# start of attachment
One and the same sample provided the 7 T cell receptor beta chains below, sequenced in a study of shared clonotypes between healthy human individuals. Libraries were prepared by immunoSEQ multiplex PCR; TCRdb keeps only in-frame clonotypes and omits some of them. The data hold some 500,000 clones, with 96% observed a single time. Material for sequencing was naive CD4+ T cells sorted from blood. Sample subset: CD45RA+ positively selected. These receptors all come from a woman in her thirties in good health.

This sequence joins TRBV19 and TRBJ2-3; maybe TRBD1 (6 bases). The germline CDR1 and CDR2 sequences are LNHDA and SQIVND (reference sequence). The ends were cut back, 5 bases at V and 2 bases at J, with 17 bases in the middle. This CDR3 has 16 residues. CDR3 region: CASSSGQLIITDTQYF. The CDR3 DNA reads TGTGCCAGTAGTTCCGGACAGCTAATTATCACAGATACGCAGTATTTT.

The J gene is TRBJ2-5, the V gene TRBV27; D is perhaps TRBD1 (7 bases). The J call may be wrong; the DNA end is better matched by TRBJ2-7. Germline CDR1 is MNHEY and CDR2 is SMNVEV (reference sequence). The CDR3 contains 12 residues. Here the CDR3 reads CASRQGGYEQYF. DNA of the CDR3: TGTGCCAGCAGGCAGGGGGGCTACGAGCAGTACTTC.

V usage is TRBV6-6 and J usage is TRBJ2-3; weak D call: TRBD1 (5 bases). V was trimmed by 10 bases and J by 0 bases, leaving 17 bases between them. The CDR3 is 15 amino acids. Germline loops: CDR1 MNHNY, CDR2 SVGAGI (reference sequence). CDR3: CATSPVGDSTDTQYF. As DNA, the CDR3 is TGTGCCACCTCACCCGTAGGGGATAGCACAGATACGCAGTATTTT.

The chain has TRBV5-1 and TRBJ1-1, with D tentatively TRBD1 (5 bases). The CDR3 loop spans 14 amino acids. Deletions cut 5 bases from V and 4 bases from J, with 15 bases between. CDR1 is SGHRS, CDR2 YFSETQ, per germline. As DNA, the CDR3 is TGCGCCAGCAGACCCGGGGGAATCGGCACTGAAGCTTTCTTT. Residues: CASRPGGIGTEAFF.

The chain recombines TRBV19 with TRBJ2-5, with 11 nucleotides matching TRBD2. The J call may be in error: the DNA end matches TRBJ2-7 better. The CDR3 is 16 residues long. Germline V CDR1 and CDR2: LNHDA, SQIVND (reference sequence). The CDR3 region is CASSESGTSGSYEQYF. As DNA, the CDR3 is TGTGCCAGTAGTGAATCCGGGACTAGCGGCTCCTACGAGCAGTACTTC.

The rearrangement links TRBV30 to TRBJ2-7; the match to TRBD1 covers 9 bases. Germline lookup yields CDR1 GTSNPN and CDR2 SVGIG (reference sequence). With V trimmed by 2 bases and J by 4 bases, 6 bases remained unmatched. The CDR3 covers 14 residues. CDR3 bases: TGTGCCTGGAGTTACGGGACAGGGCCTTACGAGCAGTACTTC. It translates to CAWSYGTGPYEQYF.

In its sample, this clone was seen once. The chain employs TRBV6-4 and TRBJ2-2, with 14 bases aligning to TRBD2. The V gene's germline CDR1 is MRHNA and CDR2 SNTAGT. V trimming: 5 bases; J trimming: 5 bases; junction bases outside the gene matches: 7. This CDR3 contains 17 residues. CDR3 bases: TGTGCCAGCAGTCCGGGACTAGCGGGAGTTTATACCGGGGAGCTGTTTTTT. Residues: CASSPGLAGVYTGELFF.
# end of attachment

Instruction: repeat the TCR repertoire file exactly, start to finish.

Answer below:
One and the same sample provided the 7 T cell receptor beta chains below, sequenced in a study of shared clonotypes between healthy human individuals. Libraries were prepared by immunoSEQ multiplex PCR; TCRdb keeps only in-frame clonotypes and omits some of them. The data hold some 500,000 clones, with 96% observed a single time. Material for sequencing was naive CD4+ T cells sorted from blood. Sample subset: CD45RA+ positively selected. These receptors all come from a woman in her thirties in good health.

This sequence joins TRBV19 and TRBJ2-3; maybe TRBD1 (6 bases). The germline CDR1 and CDR2 sequences are LNHDA and SQIVND (reference sequence). The ends were cut back, 5 bases at V and 2 bases at J, with 17 bases in the middle. This CDR3 has 16 residues. CDR3 region: CASSSGQLIITDTQYF. The CDR3 DNA reads TGTGCCAGTAGTTCCGGACAGCTAATTATCACAGATACGCAGTATTTT.

The J gene is TRBJ2-5, the V gene TRBV27; D is perhaps TRBD1 (7 bases). The J call may be wrong; the DNA end is better matched by TRBJ2-7. Germline CDR1 is MNHEY and CDR2 is SMNVEV (reference sequence). The CDR3 contains 12 residues. Here the CDR3 reads CASRQGGYEQYF. DNA of the CDR3: TGTGCCAGCAGGCAGGGGGGCTACGAGCAGTACTTC.

V usage is TRBV6-6 and J usage is TRBJ2-3; weak D call: TRBD1 (5 bases). V was trimmed by 10 bases and J by 0 bases, leaving 17 bases between them. The CDR3 is 15 amino acids. Germline loops: CDR1 MNHNY, CDR2 SVGAGI (reference sequence). CDR3: CATSPVGDSTDTQYF. As DNA, the CDR3 is TGTGCCACCTCACCCGTAGGGGATAGCACAGATACGCAGTATTTT.

The chain has TRBV5-1 and TRBJ1-1, with D tentatively TRBD1 (5 bases). The CDR3 loop spans 14 amino acids. Deletions cut 5 bases from V and 4 bases from J, with 15 bases between. CDR1 is SGHRS, CDR2 YFSETQ, per germline. As DNA, the CDR3 is TGCGCCAGCAGACCCGGGGGAATCGGCACTGAAGCTTTCTTT. Residues: CASRPGGIGTEAFF.

The chain recombines TRBV19 with TRBJ2-5, with 11 nucleotides matching TRBD2. The J call may be in error: the DNA end matches TRBJ2-7 better. The CDR3 is 16 residues long. Germline V CDR1 and CDR2: LNHDA, SQIVND (reference sequence). The CDR3 region is CASSESGTSGSYEQYF. As DNA, the CDR3 is TGTGCCAGTAGTGAATCCGGGACTAGCGGCTCCTACGAGCAGTACTTC.

The rearrangement links TRBV30 to TRBJ2-7; the match to TRBD1 covers 9 bases. Germline lookup yields CDR1 GTSNPN and CDR2 SVGIG (reference sequence). With V trimmed by 2 bases and J by 4 bases, 6 bases remained unmatched. The CDR3 covers 14 residues. CDR3 bases: TGTGCCTGGAGTTACGGGACAGGGCCTTACGAGCAGTACTTC. It translates to CAWSYGTGPYEQYF.

In its sample, this clone was seen once. The chain employs TRBV6-4 and TRBJ2-2, with 14 bases aligning to TRBD2. The V gene's germline CDR1 is MRHNA and CDR2 SNTAGT. V trimming: 5 bases; J trimming: 5 bases; junction bases outside the gene matches: 7. This CDR3 contains 17 residues. CDR3 bases: TGTGCCAGCAGTCCGGGACTAGCGGGAGTTTATACCGGGGAGCTGTTTTTT. Residues: CASSPGLAGVYTGELFF.